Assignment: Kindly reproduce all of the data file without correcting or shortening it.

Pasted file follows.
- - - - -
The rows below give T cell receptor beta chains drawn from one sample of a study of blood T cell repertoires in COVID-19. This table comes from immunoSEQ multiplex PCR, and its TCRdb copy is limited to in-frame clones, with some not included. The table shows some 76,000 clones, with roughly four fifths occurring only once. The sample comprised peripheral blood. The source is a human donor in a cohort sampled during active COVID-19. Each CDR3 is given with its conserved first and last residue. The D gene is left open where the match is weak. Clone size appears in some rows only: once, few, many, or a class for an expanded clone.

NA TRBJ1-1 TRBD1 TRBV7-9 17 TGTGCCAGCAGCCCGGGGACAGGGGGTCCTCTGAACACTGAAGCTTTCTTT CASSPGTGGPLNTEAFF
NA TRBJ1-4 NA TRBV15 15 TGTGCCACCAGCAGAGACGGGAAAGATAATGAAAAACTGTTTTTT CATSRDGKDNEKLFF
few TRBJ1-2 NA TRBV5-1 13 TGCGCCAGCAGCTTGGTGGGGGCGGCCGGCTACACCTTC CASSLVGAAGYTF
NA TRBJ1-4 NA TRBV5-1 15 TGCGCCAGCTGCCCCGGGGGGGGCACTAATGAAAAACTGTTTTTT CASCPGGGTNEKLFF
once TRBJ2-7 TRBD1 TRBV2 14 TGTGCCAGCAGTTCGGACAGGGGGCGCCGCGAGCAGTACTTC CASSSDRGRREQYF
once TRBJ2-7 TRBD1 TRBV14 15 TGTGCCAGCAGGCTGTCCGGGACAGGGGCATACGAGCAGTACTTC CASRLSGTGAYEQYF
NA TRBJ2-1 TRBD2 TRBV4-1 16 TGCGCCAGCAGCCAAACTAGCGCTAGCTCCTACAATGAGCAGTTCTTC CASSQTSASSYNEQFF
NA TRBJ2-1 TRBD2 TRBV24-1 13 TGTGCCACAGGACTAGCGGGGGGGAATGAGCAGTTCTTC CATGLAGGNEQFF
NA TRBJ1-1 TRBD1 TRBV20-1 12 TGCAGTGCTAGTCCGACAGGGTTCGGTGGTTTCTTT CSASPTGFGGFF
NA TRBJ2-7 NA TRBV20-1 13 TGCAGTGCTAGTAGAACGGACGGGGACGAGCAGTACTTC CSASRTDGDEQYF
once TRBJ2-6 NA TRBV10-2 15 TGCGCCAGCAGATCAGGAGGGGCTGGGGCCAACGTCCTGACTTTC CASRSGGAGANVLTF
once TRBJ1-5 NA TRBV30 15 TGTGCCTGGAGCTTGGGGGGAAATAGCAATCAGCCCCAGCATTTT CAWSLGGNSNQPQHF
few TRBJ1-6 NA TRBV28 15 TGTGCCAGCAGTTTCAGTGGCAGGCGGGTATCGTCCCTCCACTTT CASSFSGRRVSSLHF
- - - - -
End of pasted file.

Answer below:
The rows below give T cell receptor beta chains drawn from one sample of a study of blood T cell repertoires in COVID-19. This table comes from immunoSEQ multiplex PCR, and its TCRdb copy is limited to in-frame clones, with some not included. The table shows some 76,000 clones, with roughly four fifths occurring only once. The sample comprised peripheral blood. The source is a human donor in a cohort sampled during active COVID-19. Each CDR3 is given with its conserved first and last residue. The D gene is left open where the match is weak. Clone size appears in some rows only: once, few, many, or a class for an expanded clone.

NA TRBJ1-1 TRBD1 TRBV7-9 17 TGTGCCAGCAGCCCGGGGACAGGGGGTCCTCTGAACACTGAAGCTTTCTTT CASSPGTGGPLNTEAFF
NA TRBJ1-4 NA TRBV15 15 TGTGCCACCAGCAGAGACGGGAAAGATAATGAAAAACTGTTTTTT CATSRDGKDNEKLFF
few TRBJ1-2 NA TRBV5-1 13 TGCGCCAGCAGCTTGGTGGGGGCGGCCGGCTACACCTTC CASSLVGAAGYTF
NA TRBJ1-4 NA TRBV5-1 15 TGCGCCAGCTGCCCCGGGGGGGGCACTAATGAAAAACTGTTTTTT CASCPGGGTNEKLFF
once TRBJ2-7 TRBD1 TRBV2 14 TGTGCCAGCAGTTCGGACAGGGGGCGCCGCGAGCAGTACTTC CASSSDRGRREQYF
once TRBJ2-7 TRBD1 TRBV14 15 TGTGCCAGCAGGCTGTCCGGGACAGGGGCATACGAGCAGTACTTC CASRLSGTGAYEQYF
NA TRBJ2-1 TRBD2 TRBV4-1 16 TGCGCCAGCAGCCAAACTAGCGCTAGCTCCTACAATGAGCAGTTCTTC CASSQTSASSYNEQFF
NA TRBJ2-1 TRBD2 TRBV24-1 13 TGTGCCACAGGACTAGCGGGGGGGAATGAGCAGTTCTTC CATGLAGGNEQFF
NA TRBJ1-1 TRBD1 TRBV20-1 12 TGCAGTGCTAGTCCGACAGGGTTCGGTGGTTTCTTT CSASPTGFGGFF
NA TRBJ2-7 NA TRBV20-1 13 TGCAGTGCTAGTAGAACGGACGGGGACGAGCAGTACTTC CSASRTDGDEQYF
once TRBJ2-6 NA TRBV10-2 15 TGCGCCAGCAGATCAGGAGGGGCTGGGGCCAACGTCCTGACTTTC CASRSGGAGANVLTF
once TRBJ1-5 NA TRBV30 15 TGTGCCTGGAGCTTGGGGGGAAATAGCAATCAGCCCCAGCATTTT CAWSLGGNSNQPQHF
few TRBJ1-6 NA TRBV28 15 TGTGCCAGCAGTTTCAGTGGCAGGCGGGTATCGTCCCTCCACTTT CASSFSGRRVSSLHF